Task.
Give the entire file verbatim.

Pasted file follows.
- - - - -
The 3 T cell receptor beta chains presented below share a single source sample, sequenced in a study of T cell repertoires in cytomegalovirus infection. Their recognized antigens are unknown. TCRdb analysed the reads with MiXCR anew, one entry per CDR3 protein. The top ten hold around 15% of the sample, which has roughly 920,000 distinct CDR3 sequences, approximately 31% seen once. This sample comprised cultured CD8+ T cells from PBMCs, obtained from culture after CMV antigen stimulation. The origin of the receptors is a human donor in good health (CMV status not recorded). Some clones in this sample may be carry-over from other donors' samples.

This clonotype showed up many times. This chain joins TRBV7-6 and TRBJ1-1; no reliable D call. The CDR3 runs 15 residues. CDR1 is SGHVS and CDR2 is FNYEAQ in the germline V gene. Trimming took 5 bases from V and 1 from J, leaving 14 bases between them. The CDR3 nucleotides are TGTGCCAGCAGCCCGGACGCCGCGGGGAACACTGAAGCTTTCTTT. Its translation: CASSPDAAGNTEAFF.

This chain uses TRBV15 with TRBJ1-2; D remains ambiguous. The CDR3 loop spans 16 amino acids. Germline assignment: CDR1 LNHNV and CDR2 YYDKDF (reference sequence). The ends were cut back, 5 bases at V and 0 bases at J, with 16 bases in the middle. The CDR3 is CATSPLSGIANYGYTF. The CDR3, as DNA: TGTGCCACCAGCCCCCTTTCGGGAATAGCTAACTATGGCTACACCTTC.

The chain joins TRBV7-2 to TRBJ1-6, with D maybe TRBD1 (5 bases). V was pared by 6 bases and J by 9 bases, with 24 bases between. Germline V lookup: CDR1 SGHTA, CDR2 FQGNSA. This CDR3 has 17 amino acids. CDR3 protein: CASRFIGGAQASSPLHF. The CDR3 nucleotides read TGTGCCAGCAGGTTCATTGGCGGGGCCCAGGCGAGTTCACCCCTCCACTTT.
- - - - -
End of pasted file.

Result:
The 3 T cell receptor beta chains presented below share a single source sample, sequenced in a study of T cell repertoires in cytomegalovirus infection. Their recognized antigens are unknown. TCRdb analysed the reads with MiXCR anew, one entry per CDR3 protein. The top ten hold around 15% of the sample, which has roughly 920,000 distinct CDR3 sequences, approximately 31% seen once. This sample comprised cultured CD8+ T cells from PBMCs, obtained from culture after CMV antigen stimulation. The origin of the receptors is a human donor in good health (CMV status not recorded). Some clones in this sample may be carry-over from other donors' samples.

This clonotype showed up many times. This chain joins TRBV7-6 and TRBJ1-1; no reliable D call. The CDR3 runs 15 residues. CDR1 is SGHVS and CDR2 is FNYEAQ in the germline V gene. Trimming took 5 bases from V and 1 from J, leaving 14 bases between them. The CDR3 nucleotides are TGTGCCAGCAGCCCGGACGCCGCGGGGAACACTGAAGCTTTCTTT. Its translation: CASSPDAAGNTEAFF.

This chain uses TRBV15 with TRBJ1-2; D remains ambiguous. The CDR3 loop spans 16 amino acids. Germline assignment: CDR1 LNHNV and CDR2 YYDKDF (reference sequence). The ends were cut back, 5 bases at V and 0 bases at J, with 16 bases in the middle. The CDR3 is CATSPLSGIANYGYTF. The CDR3, as DNA: TGTGCCACCAGCCCCCTTTCGGGAATAGCTAACTATGGCTACACCTTC.

The chain joins TRBV7-2 to TRBJ1-6, with D maybe TRBD1 (5 bases). V was pared by 6 bases and J by 9 bases, with 24 bases between. Germline V lookup: CDR1 SGHTA, CDR2 FQGNSA. This CDR3 has 17 amino acids. CDR3 protein: CASRFIGGAQASSPLHF. The CDR3 nucleotides read TGTGCCAGCAGGTTCATTGGCGGGGCCCAGGCGAGTTCACCCCTCCACTTT.